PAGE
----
Dr John Mandrola practices cardiac electrophysiology in Louisville, KY. He finished training at Indiana University in 1996. His practice encompasses catheter ablation, including an eight-year experience with AF ablation, device implantation, and consultative EP. Outside of the EP lab, Dr Mandrola's two hobbies include competitive cycling and writing. He has maintained a medical, fitness, and cycling blog, Dr John M, for the past two years.
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Day 1 at ESC 2012: Controversies in cardiac resynchronization therapyAug 25, 2012 16:18 EDT
Heart-rhythm doctors are spoiled; we have at our disposal an array of highly successful treatments. Huge leaps in technology over the past decade have made it "normal" to succeed against arrhythmia. One particular therapy stands out above the rest—cardiac resynchronization therapy (CRT). For feel-good stories in the practice of medicine, CRT has it all.
Start with the patients: CRT-eligible patients feel awful. They need help. Then consider the procedure: It's challenging without being frustrating. Even when we struggle with difficult venous anatomy, we persist because of the reward: the potential for a Lazarus-like transformation. When this happens as a result of your surgery, and it does, it's hard not to feel really good.
That's why I chose to cover the CRT controversies session on the first day of the European Society of Cardiology 2012 Congress.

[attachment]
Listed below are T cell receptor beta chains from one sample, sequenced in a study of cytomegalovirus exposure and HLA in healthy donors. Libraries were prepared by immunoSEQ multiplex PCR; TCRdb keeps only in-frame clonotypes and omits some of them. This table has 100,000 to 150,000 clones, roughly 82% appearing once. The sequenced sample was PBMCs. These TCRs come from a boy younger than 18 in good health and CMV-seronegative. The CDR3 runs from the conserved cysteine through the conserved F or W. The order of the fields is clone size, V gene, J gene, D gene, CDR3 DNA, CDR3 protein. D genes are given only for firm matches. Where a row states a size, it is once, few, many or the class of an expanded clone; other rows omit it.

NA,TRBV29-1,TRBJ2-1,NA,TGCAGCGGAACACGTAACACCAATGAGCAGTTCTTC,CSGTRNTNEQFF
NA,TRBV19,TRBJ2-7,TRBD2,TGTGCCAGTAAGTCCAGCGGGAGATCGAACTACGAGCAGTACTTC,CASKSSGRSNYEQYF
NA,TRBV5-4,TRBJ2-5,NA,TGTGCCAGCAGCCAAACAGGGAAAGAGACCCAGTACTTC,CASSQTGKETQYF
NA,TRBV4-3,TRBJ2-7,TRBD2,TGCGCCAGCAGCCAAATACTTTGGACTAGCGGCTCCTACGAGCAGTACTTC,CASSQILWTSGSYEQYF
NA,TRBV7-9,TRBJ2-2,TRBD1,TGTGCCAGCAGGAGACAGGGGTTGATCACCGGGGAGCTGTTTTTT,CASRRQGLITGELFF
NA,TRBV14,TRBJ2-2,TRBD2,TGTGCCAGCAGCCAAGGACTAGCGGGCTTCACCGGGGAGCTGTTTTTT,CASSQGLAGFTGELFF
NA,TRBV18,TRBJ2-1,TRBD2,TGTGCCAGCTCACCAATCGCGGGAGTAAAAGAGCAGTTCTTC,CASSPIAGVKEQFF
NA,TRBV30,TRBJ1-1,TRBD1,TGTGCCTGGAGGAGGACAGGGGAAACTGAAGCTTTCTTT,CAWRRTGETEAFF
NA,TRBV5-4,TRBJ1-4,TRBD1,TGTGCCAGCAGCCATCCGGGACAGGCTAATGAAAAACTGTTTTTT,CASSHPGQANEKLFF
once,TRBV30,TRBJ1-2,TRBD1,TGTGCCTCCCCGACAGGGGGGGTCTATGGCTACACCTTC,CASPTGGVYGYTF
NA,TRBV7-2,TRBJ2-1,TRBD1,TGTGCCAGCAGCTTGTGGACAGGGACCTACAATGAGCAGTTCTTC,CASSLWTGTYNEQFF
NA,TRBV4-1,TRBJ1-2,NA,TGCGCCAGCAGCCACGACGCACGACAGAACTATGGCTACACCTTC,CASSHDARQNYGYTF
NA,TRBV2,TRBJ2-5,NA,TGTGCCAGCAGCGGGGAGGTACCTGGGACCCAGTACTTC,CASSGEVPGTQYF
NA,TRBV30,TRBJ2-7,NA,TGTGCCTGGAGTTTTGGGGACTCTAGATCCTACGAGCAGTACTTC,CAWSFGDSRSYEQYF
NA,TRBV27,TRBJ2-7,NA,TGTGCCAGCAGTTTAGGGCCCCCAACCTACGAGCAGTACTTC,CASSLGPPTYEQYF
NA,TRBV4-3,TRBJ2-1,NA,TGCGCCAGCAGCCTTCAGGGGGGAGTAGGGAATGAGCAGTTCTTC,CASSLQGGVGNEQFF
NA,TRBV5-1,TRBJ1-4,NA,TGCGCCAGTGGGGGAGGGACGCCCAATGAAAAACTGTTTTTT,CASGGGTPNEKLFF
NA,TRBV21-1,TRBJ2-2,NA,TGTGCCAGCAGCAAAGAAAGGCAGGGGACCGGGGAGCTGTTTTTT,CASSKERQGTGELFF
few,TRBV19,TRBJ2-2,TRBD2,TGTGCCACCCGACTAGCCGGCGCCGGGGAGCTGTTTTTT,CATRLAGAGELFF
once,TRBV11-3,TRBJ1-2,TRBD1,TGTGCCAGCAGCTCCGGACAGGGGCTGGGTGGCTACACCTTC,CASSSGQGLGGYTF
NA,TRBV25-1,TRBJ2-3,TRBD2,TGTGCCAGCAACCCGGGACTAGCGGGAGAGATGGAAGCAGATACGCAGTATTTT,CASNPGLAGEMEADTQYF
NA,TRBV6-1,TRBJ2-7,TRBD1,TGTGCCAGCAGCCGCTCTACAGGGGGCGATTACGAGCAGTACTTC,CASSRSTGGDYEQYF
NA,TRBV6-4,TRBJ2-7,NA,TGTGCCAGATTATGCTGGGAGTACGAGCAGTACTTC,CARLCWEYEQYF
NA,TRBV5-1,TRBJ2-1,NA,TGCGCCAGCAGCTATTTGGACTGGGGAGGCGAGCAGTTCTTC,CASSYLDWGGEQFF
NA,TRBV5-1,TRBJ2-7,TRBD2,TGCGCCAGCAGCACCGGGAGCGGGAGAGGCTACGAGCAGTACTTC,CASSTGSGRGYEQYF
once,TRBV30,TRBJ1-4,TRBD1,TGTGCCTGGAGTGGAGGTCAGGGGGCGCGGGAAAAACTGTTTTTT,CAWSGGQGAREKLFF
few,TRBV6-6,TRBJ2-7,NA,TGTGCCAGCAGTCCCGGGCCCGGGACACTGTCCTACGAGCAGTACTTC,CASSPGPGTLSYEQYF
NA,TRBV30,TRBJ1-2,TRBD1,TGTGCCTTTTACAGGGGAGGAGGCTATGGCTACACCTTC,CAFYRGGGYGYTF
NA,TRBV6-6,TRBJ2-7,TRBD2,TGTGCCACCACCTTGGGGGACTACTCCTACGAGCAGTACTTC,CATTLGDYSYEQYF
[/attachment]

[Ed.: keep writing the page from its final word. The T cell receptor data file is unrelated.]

Let's get to the three notable abstracts:
CRT-P vs CRT-D:
My favorite abstract of the morning delved into the thorny issue of whether to implant a CRT device with or without a backup defibrillator. It's a topic that heart-rhythm doctors seem to avoid.
Provocatively titled, Backup defibrillation therapy is unnecessary for cardiac resynchronization therapy functional responders, Dutch researchers looked back at 142 patients implanted with CRT-D devices. They identified 42 functional CRT responders—those whose EF improved to greater than 35% (which would place them outside of defibrillator-indications). The remaining "nonfunctional responders" formed the comparison group. CRT responders did well, with no deaths, heart-failure hospitalization, or appropriate ICD shocks reported. That compared with seven deaths, 15 hospitalizations for heart failure, and 15 appropriate shocks in the nonresponder group. Both groups had an 8% incidence of inappropriate shocks. Inappropriate shocks were a point of emphasis in the presentation. The researchers concluded CRT responders have a good prognosis and may not need concomitant defibrillator therapy, although they appropriately emphasized the limits of this single-center experience.
As is often the case, a good study leads to a lively question-and-answer exchange. Session chairperson Prof B Merkely (Hungary) asked: "Which device do you implant in a 72-year-old female with nonischemic cardiomyopathy, NYHA class 3 symptoms, EF 32%, typical LBBB and QRS duration of 160 ms?" He knows this patient is likely to be a superresponder to CRT. He also knows the data supporting a mortality advantage of ICDs in female patients with nonischemic cardiomyopathy is less than robust. Again, the youthful Dutch presenter was flawless. "I'd put in the CRT-D. . . . Our study is too small to go against guidelines." Dr Merkely had made his point.
A few of my thoughts: At least in the US, the thinking holds that if we are operating; why not implant the most advanced device? Why not offer the "insurance policy" of having an ICD? Why use a lesser (or "downgraded") device?